Having looked at the three templates, the “action” version appears to offer the best starting point. You can download the HTML for this template directly from GitHub if you wish to follow along.

The first step is to take the contents of Lee’s template and save it locally as abandoned-cart.html. A quick sanity check in a browser shows that the style sheet isn’t being picked up.

Basic template setup.
Basic template setup. (View large version)

Inlining all CSS is recommended (we’ll look at this in a later step), so add the styles to the <head> section of abandoned-cart.html. You can copy the CSS in its entirety from GitHub and then paste it in a <style> element. Another check in the browser shows that the styles are being applied.

CSS applied.
CSS applied.

2. Add The Content

Now that the template is working as a standalone document, it’s time to look at integrating Liquid’s boilerplate code from Shopify’s default template. This can be found in the Shopify admin section under “Settings” → “Notifications” → “Abandoned cart.” If you wish to follow along with these code examples, you can set up a free fully featured development store by signing up to Shopify’s Partner Program.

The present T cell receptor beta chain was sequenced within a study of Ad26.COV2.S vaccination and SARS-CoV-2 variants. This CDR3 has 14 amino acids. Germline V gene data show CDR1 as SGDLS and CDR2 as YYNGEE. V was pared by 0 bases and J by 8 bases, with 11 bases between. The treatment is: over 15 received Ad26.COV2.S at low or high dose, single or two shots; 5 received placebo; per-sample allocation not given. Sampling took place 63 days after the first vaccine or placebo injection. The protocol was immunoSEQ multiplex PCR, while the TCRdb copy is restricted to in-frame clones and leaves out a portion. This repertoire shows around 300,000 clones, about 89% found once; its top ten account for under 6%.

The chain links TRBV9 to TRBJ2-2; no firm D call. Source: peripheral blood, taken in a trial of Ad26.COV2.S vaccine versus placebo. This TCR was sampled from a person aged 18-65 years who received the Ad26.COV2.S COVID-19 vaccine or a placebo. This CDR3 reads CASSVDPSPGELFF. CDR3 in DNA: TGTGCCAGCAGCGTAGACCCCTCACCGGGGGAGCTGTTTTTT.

Hey{% if %} {{ }}{% endif %},
Your shopping cart at {{ shop_name }} has been reserved and is waiting for your return!
In your cart, you left:
{% for line in line_items %}{{ line.quantity }}x {{ line.title }}{% endfor %}
But it’s not too late! To complete your purchase, click this link:
{{ url }}
Thanks for shopping!
{{ shop_name }}

All notification emails in Shopify make use of Liquid, the templating language developed by Shopify and now available as an open-source project and found in tools such as Mixture and software such as Jekyll and SiteLeaf. Liquid makes it possible to pull data from the store — in this case, all of the details related to the abandoned cart and the user it belonged to.

Having studied the markup, I’ve decided to place the boilerplate content in a single table cell, starting on line 27 of Lee’s original document.

After pasting in the boilerplate code, let’s double-check that the template renders as expected in the browser. At this stage, Liquid’s code is appearing “as is.” Only once the template is applied to Shopify’s template will this be replaced with data from the store.

Boilerplate text added.
Boilerplate text added.

3. Modify The Boilerplate Code

The next stage involves tidying up some of the boilerplate code, including wrapping the boilerplate text in <p> tags. Then, it’s time to work out how best to display the cart’s contents in markup. For speed, I’ve chosen an unordered list. Liquid’s refactored for loop is pretty straightforward:

{% for line in line_items %}
<li>{{ line.quantity }} x {{ line.title }}</li>
{% endfor %}

After another sanity check, things are looking much more promising. However, we need to make a few final tweaks to make it work:

  • remove unwanted table rows,
  • add the correct link to the blue call-to-action button,
  • change the contents of the footer.

Tidying up.
Tidying up.

4. Make Final Adjustments

Lee’s template includes markup to create a big blue “Click me” button. You can see this on line 38:

<a href="" class="btn-primary">Upgrade my account</a>

Let’s turn this into a relevant link by changing the markup to this: